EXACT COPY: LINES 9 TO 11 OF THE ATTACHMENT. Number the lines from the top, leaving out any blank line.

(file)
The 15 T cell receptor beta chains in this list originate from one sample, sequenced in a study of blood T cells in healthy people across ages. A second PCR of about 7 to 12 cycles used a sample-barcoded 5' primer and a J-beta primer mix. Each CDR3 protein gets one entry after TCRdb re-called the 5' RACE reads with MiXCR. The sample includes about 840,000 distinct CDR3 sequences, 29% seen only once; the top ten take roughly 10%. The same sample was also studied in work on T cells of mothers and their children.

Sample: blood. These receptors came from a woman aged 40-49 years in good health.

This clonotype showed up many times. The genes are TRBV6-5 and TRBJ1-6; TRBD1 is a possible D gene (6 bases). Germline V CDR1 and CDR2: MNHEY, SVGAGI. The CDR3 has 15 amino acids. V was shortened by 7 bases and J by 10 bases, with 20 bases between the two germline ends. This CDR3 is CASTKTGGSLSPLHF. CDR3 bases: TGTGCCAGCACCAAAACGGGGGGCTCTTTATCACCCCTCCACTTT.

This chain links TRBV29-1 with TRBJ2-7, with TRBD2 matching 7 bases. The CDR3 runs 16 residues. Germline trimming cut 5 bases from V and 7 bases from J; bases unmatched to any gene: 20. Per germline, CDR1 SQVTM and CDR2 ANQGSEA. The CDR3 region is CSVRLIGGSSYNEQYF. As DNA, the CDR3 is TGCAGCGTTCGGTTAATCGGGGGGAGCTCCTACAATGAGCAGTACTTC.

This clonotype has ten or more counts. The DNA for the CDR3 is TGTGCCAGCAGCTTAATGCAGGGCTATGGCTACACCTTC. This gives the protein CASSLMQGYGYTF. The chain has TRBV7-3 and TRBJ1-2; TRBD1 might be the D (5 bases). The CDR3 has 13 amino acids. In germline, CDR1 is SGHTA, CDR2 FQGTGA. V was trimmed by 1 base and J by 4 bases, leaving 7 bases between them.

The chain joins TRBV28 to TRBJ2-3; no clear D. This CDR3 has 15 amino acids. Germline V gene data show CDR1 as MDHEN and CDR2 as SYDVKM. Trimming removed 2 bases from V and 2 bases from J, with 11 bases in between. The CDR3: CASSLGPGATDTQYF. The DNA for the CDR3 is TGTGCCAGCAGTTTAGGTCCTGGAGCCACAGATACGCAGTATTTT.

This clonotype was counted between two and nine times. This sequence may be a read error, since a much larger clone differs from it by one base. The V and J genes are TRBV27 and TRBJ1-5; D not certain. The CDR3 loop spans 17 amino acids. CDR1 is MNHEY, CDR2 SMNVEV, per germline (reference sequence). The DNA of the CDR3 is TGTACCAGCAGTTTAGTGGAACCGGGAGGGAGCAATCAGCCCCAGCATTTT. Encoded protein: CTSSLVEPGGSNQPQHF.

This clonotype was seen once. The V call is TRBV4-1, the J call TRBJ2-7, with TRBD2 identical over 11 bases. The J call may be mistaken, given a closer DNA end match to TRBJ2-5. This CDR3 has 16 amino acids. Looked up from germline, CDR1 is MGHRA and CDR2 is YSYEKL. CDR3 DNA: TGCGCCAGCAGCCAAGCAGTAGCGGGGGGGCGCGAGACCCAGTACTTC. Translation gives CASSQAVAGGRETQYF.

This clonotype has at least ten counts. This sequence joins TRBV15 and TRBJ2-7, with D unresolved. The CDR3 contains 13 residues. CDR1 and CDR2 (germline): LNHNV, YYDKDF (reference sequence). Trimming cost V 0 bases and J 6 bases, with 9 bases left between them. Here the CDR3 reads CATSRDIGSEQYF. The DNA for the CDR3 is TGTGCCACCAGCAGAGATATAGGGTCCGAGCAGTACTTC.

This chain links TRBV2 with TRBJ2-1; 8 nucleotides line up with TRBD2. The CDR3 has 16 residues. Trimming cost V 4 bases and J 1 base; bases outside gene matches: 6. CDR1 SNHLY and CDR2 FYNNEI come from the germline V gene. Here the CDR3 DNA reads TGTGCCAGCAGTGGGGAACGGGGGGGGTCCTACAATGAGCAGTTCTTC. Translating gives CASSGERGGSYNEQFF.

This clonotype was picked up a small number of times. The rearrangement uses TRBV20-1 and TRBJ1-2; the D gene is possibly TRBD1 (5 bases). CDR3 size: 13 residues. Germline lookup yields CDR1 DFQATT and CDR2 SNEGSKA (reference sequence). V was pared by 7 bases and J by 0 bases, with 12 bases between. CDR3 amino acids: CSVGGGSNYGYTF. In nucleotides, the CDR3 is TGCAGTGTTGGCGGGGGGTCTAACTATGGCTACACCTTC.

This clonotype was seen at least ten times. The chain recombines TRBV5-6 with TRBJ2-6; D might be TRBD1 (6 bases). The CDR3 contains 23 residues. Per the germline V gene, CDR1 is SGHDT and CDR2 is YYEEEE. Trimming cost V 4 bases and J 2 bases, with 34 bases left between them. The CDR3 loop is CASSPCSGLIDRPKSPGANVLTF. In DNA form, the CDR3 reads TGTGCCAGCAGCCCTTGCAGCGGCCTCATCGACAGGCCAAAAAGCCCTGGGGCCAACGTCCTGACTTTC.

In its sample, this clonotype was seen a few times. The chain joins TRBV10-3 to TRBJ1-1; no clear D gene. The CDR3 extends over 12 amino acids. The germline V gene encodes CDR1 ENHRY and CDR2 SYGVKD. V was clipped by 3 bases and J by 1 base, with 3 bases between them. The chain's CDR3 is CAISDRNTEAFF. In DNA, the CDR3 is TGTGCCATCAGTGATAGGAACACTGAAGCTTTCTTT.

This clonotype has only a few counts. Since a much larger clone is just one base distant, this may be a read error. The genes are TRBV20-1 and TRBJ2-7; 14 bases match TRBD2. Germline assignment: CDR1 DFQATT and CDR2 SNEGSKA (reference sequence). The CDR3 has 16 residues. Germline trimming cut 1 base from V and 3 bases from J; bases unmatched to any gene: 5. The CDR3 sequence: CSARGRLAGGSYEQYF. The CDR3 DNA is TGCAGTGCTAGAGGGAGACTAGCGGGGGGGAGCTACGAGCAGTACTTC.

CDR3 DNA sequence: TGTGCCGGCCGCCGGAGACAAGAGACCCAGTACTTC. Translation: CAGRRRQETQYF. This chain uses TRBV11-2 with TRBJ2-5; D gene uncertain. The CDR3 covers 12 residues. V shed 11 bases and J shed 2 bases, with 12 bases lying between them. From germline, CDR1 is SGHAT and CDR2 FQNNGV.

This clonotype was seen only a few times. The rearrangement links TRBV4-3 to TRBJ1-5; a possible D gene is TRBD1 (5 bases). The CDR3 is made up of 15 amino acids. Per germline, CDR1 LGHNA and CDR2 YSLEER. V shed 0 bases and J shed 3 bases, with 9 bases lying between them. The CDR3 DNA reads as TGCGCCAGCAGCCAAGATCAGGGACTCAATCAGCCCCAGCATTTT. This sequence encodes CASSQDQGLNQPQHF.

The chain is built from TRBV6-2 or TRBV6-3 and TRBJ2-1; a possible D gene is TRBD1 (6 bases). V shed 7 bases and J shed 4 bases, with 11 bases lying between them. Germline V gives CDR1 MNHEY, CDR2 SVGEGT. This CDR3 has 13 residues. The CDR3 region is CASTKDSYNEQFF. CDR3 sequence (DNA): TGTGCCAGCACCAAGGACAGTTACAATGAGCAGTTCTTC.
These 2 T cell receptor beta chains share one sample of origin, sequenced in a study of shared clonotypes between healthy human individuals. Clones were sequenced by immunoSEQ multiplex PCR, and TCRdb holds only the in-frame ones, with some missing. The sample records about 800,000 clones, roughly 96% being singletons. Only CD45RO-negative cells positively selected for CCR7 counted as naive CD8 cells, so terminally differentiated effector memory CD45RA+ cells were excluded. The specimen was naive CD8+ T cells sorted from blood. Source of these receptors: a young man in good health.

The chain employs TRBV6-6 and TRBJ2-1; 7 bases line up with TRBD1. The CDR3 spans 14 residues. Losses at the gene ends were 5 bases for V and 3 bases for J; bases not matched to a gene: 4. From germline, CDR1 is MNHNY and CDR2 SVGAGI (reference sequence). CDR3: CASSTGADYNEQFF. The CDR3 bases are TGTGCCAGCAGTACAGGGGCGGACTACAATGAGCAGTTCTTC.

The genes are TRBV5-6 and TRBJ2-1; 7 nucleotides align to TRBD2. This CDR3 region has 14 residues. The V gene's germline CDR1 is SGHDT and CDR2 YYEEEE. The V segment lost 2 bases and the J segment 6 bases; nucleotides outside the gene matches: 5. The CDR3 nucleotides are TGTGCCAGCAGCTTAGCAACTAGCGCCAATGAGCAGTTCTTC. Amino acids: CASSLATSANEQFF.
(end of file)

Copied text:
This clonotype has at least ten counts. This sequence joins TRBV15 and TRBJ2-7, with D unresolved. The CDR3 contains 13 residues. CDR1 and CDR2 (germline): LNHNV, YYDKDF (reference sequence). Trimming cost V 0 bases and J 6 bases, with 9 bases left between them. Here the CDR3 reads CATSRDIGSEQYF. The DNA for the CDR3 is TGTGCCACCAGCAGAGATATAGGGTCCGAGCAGTACTTC.

This chain links TRBV2 with TRBJ2-1; 8 nucleotides line up with TRBD2. The CDR3 has 16 residues. Trimming cost V 4 bases and J 1 base; bases outside gene matches: 6. CDR1 SNHLY and CDR2 FYNNEI come from the germline V gene. Here the CDR3 DNA reads TGTGCCAGCAGTGGGGAACGGGGGGGGTCCTACAATGAGCAGTTCTTC. Translating gives CASSGERGGSYNEQFF.

This clonotype was picked up a small number of times. The rearrangement uses TRBV20-1 and TRBJ1-2; the D gene is possibly TRBD1 (5 bases). CDR3 size: 13 residues. Germline lookup yields CDR1 DFQATT and CDR2 SNEGSKA (reference sequence). V was pared by 7 bases and J by 0 bases, with 12 bases between. CDR3 amino acids: CSVGGGSNYGYTF. In nucleotides, the CDR3 is TGCAGTGTTGGCGGGGGGTCTAACTATGGCTACACCTTC.